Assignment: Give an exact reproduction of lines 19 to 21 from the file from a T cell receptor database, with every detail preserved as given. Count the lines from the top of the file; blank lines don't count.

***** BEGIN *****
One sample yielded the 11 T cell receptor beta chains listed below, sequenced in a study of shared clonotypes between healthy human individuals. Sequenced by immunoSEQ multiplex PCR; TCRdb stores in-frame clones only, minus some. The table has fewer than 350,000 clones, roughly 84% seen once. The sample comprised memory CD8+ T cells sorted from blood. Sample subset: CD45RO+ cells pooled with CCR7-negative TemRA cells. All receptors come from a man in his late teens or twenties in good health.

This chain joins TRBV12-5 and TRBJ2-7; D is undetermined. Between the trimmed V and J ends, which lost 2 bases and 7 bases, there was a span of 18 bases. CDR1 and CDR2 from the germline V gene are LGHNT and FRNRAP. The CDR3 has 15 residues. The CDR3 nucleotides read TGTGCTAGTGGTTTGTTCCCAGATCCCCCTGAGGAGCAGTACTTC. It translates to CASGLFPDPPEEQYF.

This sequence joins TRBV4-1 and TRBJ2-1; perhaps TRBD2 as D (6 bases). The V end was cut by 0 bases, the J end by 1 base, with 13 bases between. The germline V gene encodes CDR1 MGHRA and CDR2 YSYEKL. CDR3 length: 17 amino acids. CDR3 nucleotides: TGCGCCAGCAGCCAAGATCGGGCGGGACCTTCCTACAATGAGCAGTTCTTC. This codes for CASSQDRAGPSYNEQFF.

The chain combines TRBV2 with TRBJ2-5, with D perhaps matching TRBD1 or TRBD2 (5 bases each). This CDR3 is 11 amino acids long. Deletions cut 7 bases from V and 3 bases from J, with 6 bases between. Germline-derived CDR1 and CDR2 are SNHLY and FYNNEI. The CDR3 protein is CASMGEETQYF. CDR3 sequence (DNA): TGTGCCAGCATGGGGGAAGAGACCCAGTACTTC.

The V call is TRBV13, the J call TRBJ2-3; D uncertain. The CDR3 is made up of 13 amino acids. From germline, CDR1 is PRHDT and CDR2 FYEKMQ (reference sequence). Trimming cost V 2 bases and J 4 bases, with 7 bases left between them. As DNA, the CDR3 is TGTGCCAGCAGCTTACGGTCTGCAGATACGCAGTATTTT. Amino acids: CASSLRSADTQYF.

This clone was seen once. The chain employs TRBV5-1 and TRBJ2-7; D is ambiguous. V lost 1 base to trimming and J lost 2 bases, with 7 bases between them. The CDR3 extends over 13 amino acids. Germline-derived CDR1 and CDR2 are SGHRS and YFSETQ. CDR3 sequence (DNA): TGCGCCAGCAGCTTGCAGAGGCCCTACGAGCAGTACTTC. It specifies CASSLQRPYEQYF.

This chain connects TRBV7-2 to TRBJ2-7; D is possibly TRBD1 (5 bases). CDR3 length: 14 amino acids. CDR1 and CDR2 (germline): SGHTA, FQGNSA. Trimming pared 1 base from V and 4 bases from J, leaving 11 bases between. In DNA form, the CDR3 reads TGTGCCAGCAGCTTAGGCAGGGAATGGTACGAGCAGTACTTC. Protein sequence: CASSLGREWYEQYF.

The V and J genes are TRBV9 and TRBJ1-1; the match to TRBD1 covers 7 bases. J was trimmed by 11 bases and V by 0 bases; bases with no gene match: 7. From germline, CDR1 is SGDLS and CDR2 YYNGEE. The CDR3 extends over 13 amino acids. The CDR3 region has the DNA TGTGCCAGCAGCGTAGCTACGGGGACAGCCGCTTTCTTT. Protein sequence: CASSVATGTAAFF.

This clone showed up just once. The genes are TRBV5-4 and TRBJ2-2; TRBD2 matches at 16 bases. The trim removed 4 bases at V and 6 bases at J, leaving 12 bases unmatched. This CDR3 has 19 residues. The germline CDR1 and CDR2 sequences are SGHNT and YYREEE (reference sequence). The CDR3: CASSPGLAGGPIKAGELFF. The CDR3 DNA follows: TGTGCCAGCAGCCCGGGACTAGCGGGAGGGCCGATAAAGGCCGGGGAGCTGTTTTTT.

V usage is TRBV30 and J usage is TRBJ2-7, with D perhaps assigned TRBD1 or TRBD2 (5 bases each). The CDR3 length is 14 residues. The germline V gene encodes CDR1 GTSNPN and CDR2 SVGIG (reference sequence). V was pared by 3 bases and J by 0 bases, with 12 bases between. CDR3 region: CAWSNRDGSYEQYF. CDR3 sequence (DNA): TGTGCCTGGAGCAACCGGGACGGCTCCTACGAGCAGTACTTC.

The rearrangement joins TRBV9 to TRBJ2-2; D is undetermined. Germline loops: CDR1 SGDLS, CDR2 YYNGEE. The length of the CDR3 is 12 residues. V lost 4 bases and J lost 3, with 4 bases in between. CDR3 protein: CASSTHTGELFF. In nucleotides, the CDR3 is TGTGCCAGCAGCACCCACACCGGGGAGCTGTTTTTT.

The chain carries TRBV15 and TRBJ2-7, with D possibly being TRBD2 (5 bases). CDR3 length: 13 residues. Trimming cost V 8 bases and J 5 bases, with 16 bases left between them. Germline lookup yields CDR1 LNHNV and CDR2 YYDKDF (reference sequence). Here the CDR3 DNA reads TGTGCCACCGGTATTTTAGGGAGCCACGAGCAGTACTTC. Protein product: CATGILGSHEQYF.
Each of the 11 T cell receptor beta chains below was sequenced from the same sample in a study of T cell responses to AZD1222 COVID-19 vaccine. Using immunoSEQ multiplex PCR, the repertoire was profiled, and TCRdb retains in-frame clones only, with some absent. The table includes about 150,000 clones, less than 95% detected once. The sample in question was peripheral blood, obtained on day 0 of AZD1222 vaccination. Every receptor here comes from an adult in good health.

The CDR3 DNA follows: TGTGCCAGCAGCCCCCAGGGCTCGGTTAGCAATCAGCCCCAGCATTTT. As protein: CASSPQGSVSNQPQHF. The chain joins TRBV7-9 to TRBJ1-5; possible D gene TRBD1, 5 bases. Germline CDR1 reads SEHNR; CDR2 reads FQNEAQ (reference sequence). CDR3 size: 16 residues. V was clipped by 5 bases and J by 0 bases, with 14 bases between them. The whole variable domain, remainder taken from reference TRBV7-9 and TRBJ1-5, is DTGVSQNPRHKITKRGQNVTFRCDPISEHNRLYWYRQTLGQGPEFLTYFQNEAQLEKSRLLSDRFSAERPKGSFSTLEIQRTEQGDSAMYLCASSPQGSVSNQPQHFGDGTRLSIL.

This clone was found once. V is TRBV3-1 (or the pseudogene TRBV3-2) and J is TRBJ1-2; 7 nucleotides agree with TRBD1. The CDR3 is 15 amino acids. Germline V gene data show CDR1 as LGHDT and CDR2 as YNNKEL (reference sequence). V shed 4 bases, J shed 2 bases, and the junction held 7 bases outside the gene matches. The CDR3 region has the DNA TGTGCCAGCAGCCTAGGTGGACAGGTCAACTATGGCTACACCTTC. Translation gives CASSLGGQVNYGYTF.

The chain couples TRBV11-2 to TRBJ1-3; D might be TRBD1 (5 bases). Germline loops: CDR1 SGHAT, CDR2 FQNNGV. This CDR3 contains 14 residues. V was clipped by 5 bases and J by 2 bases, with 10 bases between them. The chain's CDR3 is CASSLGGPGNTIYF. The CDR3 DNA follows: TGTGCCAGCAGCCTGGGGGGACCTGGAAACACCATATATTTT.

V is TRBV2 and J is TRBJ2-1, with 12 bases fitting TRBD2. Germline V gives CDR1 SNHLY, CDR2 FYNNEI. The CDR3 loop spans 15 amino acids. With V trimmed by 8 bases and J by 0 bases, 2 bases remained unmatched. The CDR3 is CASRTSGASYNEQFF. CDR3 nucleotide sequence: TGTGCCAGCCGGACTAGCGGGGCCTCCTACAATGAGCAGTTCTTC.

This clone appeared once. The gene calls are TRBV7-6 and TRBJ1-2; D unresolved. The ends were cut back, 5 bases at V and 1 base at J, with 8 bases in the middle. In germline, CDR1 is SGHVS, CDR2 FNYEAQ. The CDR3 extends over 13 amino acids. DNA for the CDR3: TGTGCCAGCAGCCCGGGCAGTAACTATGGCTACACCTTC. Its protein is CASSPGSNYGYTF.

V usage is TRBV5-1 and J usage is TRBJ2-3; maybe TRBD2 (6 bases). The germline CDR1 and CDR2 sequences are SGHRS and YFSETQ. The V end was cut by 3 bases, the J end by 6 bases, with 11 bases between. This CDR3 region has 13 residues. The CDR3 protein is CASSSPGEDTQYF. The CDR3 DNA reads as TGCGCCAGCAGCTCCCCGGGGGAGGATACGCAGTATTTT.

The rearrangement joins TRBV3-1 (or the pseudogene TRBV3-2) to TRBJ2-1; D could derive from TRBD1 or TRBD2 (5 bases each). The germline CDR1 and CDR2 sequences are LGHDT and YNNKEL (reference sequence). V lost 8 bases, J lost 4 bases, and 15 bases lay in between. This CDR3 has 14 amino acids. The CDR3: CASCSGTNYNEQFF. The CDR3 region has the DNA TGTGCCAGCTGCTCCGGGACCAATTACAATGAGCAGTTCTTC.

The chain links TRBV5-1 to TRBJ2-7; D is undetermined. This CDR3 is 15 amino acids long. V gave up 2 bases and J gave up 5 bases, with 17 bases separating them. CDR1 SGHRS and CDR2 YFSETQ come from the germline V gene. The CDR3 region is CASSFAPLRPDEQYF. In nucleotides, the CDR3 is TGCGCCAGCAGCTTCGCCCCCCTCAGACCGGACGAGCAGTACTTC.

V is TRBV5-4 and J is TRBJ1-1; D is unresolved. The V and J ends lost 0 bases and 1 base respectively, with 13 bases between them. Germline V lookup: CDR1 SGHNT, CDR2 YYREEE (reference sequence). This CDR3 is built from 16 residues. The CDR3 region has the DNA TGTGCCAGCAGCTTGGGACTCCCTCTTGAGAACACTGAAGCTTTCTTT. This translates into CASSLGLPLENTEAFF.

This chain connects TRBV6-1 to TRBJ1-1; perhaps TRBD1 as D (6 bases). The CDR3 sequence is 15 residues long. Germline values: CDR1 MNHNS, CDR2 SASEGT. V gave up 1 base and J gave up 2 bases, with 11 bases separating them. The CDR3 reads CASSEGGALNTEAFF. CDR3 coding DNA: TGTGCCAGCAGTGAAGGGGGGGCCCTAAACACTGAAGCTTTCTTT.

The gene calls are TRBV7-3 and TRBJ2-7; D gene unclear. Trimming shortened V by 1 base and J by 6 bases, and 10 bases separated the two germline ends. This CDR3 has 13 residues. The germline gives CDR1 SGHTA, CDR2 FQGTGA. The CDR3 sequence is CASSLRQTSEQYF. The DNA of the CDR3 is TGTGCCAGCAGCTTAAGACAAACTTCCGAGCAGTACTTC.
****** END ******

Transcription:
V usage is TRBV5-1 and J usage is TRBJ2-3; maybe TRBD2 (6 bases). The germline CDR1 and CDR2 sequences are SGHRS and YFSETQ. The V end was cut by 3 bases, the J end by 6 bases, with 11 bases between. This CDR3 region has 13 residues. The CDR3 protein is CASSSPGEDTQYF. The CDR3 DNA reads as TGCGCCAGCAGCTCCCCGGGGGAGGATACGCAGTATTTT.

The rearrangement joins TRBV3-1 (or the pseudogene TRBV3-2) to TRBJ2-1; D could derive from TRBD1 or TRBD2 (5 bases each). The germline CDR1 and CDR2 sequences are LGHDT and YNNKEL (reference sequence). V lost 8 bases, J lost 4 bases, and 15 bases lay in between. This CDR3 has 14 amino acids. The CDR3: CASCSGTNYNEQFF. The CDR3 region has the DNA TGTGCCAGCTGCTCCGGGACCAATTACAATGAGCAGTTCTTC.

The chain links TRBV5-1 to TRBJ2-7; D is undetermined. This CDR3 is 15 amino acids long. V gave up 2 bases and J gave up 5 bases, with 17 bases separating them. CDR1 SGHRS and CDR2 YFSETQ come from the germline V gene. The CDR3 region is CASSFAPLRPDEQYF. In nucleotides, the CDR3 is TGCGCCAGCAGCTTCGCCCCCCTCAGACCGGACGAGCAGTACTTC.